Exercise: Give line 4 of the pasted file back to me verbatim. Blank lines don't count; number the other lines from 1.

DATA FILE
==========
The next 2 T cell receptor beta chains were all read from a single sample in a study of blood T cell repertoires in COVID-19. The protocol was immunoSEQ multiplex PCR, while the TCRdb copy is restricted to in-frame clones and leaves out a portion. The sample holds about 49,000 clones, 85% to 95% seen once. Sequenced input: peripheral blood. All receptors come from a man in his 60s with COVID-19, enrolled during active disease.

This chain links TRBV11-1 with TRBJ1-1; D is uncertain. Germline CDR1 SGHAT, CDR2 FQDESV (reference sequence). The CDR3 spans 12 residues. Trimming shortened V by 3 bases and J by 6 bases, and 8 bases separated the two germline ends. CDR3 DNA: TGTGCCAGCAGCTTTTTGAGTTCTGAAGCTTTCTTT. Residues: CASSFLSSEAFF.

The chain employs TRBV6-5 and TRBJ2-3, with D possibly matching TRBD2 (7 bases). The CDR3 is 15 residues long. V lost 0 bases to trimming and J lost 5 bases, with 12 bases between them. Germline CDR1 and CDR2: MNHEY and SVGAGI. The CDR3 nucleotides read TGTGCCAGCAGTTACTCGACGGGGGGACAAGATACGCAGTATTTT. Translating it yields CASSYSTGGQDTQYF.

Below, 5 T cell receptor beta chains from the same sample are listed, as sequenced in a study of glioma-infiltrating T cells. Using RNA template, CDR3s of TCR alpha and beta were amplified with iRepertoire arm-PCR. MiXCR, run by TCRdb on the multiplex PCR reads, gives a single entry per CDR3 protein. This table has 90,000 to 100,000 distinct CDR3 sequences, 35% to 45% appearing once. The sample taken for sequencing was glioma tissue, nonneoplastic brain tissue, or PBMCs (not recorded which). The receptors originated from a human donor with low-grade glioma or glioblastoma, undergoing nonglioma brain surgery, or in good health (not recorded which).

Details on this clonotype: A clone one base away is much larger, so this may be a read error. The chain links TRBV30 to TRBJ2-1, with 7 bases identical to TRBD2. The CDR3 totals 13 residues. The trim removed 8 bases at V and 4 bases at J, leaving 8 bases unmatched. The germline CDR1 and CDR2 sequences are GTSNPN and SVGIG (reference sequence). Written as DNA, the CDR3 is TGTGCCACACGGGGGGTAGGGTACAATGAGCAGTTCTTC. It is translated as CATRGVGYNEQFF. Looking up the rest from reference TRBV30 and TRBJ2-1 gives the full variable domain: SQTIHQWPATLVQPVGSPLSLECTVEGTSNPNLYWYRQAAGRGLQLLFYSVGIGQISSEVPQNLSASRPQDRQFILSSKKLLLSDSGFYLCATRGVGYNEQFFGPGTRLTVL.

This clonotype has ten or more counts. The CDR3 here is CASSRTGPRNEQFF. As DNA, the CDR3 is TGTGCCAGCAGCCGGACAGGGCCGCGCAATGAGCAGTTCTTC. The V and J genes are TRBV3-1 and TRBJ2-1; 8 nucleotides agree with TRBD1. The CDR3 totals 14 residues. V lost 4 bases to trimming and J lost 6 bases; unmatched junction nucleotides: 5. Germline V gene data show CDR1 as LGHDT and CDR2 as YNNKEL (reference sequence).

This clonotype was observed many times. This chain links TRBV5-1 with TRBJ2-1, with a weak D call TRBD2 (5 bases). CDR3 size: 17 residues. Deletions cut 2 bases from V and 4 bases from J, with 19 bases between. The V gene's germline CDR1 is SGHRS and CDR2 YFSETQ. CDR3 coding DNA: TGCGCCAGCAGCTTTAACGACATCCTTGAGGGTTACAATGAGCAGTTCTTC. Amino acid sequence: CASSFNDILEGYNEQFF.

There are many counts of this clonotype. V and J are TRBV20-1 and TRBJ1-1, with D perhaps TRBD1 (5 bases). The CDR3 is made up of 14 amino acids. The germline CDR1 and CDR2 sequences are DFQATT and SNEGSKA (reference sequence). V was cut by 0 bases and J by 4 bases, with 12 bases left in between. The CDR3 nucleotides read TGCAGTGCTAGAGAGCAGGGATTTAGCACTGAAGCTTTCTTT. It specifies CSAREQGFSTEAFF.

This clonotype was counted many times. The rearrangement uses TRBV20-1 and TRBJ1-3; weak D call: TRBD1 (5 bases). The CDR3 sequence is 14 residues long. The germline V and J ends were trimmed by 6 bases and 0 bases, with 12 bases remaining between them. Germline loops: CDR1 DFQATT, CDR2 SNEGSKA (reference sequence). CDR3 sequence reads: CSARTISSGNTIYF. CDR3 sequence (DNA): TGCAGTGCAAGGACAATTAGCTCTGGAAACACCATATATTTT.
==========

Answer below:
Below, 5 T cell receptor beta chains from the same sample are listed, as sequenced in a study of glioma-infiltrating T cells. Using RNA template, CDR3s of TCR alpha and beta were amplified with iRepertoire arm-PCR. MiXCR, run by TCRdb on the multiplex PCR reads, gives a single entry per CDR3 protein. This table has 90,000 to 100,000 distinct CDR3 sequences, 35% to 45% appearing once. The sample taken for sequencing was glioma tissue, nonneoplastic brain tissue, or PBMCs (not recorded which). The receptors originated from a human donor with low-grade glioma or glioblastoma, undergoing nonglioma brain surgery, or in good health (not recorded which).